1824 Sep 1995Bank One Classic−5 (72-75-64=211)2 strokesUnited States Jack Kiefer
1923 Aug 1998Northville Long Island Classic−12 (68-68-68=204)1 strokeUnited States Walter Hall, United States J. C. Snead

Champions Tour playoff record (4–2)

No.YearTournamentOpponentResult
11986Denver Post Champions of GolfArgentina Roberto DeVicenzoWon with par on fourth extra hole
21987PaineWebber World Seniors InvitationalNew Zealand Bob CharlesWon with birdie on first extra hole
31988Southwestern Bell ClassicSouth Africa Harold HenningWon with birdie on first extra hole
41988U.S. Senior OpenNew Zealand Bob CharlesWon 18-hole playoff (Player:68, Charles:70)
51990Bell Atlantic ClassicUnited States Dale DouglassLost to par on second extra hole
61996FHP Health Care ClassicUnited States Walter MorganLost to birdie on first extra hole

Senior majors are shown in bold. See "Other senior wins" below for Player's wins in the Senior British Open.

European Senior Tour and other wins (15)[edit]

The Senior British Open is shown in bold as it is generally recognised as a major and it is now an official Champions Tour event and major. However, it was not an official Champions Tour event when Player achieved his wins, and in contrast to early wins in regular British Opens by PGA Tour members, which are now included in their official PGA Tour win tallies, wins in early Senior British Opens by Champions Tour members have not been retrospectively designated as Champions Tour wins by the PGA Tour at this time. The Senior British Open is however recognised as a major by all other international bodies, such as the European Tour, Sunshine Tour, Japanese Tour and Asian Tour.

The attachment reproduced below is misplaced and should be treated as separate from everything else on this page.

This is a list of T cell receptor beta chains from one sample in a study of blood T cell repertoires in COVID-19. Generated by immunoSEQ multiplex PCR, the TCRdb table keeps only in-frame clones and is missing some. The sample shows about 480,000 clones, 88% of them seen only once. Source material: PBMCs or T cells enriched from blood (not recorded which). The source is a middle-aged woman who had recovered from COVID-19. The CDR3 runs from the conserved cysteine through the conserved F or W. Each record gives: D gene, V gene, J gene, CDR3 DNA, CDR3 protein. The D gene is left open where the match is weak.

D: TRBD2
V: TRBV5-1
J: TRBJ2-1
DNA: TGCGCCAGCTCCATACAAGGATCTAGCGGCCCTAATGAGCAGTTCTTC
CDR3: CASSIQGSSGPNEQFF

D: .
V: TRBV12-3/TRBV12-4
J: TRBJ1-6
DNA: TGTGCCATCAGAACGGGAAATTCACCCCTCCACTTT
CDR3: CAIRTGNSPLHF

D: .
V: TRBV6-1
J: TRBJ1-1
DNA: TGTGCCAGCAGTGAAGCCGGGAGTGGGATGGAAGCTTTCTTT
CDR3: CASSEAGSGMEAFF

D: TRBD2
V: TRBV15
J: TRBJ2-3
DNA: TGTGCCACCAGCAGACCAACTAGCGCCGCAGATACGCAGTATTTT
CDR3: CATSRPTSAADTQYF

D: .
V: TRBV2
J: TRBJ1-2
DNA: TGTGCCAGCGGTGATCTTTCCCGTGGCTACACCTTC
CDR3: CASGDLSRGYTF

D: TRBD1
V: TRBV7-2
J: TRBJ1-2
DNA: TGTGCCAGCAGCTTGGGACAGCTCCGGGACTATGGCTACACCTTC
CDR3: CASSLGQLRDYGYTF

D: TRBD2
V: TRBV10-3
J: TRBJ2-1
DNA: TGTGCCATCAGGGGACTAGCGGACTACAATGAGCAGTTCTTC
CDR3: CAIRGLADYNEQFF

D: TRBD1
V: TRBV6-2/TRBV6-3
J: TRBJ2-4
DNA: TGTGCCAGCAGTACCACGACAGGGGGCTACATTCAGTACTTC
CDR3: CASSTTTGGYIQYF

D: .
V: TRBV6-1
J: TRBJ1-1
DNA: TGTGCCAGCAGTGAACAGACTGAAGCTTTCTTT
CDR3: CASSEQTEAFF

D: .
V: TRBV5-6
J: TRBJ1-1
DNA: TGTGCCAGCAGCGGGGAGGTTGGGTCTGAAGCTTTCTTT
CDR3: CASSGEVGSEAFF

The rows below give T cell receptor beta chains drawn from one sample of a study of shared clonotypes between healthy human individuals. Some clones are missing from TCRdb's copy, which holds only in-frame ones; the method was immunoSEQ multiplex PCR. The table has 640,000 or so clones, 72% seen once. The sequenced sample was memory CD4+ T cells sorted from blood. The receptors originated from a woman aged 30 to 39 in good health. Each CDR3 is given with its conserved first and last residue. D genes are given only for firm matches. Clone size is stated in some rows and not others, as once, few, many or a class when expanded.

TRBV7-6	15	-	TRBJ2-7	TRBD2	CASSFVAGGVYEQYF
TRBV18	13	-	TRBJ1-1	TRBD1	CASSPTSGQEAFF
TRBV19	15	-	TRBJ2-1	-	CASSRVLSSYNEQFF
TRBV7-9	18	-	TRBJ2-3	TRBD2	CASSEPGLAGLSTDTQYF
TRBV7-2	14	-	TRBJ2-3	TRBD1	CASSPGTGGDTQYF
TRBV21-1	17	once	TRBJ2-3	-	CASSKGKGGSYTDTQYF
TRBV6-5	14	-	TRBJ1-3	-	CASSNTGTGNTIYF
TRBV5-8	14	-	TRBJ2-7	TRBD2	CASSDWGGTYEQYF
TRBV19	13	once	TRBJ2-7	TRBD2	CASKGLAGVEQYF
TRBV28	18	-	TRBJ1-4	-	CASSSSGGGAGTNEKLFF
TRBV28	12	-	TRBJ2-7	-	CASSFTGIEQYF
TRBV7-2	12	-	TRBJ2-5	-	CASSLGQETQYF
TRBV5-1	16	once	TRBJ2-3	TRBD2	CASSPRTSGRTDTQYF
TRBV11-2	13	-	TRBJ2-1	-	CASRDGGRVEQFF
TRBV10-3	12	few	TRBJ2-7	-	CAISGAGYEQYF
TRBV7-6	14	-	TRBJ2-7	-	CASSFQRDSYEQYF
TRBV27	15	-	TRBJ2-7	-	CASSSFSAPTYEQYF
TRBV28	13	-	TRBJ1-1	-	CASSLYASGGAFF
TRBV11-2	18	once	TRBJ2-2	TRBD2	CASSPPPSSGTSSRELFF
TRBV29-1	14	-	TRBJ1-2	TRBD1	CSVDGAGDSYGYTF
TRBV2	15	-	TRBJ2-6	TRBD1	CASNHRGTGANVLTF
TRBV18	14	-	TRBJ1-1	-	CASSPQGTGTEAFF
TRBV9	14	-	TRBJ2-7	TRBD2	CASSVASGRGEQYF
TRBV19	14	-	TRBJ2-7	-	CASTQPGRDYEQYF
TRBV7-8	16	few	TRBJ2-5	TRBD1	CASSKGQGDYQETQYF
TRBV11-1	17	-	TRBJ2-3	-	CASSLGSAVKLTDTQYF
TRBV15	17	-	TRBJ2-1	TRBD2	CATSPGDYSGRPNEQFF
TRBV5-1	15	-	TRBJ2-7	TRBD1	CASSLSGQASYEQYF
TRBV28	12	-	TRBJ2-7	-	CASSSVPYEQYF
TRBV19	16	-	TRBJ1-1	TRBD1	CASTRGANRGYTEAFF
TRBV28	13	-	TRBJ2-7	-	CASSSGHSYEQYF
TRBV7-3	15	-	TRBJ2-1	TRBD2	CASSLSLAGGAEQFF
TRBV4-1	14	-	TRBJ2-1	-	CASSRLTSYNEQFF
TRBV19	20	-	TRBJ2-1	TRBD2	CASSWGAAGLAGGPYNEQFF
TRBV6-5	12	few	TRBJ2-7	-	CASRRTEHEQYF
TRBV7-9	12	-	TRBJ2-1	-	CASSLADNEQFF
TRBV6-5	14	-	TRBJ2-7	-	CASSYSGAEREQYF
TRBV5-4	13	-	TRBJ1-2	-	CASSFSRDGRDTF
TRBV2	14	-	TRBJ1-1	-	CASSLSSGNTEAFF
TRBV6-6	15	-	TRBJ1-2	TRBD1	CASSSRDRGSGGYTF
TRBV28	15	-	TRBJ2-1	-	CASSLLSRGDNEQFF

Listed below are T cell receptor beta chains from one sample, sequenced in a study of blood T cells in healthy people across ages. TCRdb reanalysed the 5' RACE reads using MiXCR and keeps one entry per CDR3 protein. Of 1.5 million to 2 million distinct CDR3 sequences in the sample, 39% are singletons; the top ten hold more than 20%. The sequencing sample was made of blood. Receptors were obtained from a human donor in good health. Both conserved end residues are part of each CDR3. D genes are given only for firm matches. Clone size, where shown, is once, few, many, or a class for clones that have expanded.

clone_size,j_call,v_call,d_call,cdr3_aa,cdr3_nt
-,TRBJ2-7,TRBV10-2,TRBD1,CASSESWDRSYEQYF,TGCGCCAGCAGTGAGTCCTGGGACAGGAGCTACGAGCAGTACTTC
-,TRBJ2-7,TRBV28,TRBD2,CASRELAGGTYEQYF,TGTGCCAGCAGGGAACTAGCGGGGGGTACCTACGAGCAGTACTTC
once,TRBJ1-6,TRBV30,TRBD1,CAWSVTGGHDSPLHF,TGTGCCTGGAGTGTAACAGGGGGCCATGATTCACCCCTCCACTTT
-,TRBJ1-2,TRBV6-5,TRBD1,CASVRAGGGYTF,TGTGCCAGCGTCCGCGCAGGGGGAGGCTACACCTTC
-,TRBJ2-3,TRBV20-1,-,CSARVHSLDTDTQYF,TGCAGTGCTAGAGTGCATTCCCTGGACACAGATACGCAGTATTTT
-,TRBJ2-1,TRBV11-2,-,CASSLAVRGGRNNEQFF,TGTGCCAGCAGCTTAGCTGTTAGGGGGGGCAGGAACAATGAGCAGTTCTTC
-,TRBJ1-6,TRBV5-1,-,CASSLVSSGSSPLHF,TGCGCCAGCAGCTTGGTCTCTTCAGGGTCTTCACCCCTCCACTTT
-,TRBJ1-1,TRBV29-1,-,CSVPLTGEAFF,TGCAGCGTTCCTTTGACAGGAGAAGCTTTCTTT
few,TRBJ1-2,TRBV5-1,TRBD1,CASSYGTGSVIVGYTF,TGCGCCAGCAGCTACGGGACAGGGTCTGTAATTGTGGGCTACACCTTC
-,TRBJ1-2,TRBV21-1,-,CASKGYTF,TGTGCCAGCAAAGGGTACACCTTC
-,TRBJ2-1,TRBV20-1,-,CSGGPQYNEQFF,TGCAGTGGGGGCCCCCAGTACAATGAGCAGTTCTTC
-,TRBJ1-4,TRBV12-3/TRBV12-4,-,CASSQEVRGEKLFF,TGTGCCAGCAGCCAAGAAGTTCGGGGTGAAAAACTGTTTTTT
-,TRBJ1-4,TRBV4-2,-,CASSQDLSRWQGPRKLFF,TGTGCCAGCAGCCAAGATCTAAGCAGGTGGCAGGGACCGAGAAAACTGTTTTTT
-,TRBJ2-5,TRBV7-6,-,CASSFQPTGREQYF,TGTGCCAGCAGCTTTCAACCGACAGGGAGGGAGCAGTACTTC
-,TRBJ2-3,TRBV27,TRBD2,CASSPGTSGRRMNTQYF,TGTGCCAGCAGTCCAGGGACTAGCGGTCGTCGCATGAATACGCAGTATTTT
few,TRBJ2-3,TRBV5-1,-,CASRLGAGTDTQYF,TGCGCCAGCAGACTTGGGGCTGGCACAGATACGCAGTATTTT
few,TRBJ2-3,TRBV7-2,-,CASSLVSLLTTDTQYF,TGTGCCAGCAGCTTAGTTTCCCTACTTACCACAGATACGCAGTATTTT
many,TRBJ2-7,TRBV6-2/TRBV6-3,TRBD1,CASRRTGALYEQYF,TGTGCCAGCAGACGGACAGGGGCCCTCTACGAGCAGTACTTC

Major championships[edit]

Wins (9)[edit]

YearChampionship54 holesWinning scoreMarginRunner(s)-up
1959The Open Championship4 shot deficitE (75-71-70-68=284)2 strokesScotland Fred Bullock, Belgium Flory Van Donck
1961Masters Tournament3 shot lead−8 (69-68-69-74=280)1 strokeUnited States Charles Coe, United States Arnold Palmer
1962PGA Championship2 shot lead−2 (72-67-69-70=278)1 strokeUnited States Bob Goalby
1965U.S. Open2 shot lead+2 (70-70-71-71=282)Playoff 1Australia Kel Nagle
1968The Open Championship (2)2 shot deficit+1 (74-71-71-73=289)2 strokesNew Zealand Bob Charles, United States Jack Nicklaus
1972PGA Championship (2)1 shot lead+1 (71-71-67-72=281)2 strokesUnited States Tommy Aaron, United States Jim Jamieson
1974Masters Tournament (2)1 shot deficit−10 (71-71-66-70=278)2 strokesUnited States Dave Stockton, United States Tom Weiskopf
1974The Open Championship (3)3 shot lead−2 (69-68-75-70=282)4 strokesEngland Peter Oosterhuis
1978Masters Tournament (3)7 shot deficit−11 (72-72-69-64=277)1 strokeUnited States Rod Funseth, United States Hubert Green,
United States Tom Watson

1 Defeated Kel Nagle in 18-hole playoff – Player 71 (+1), Nagle 74 (+4).

Results timeline[edit]

Tournament1956195719581959
Masters TournamentDNPT24CUTT8
U.S. OpenDNPDNP2T15
The Open Championship4T2471
PGA ChampionshipDNPDNPDNPDNP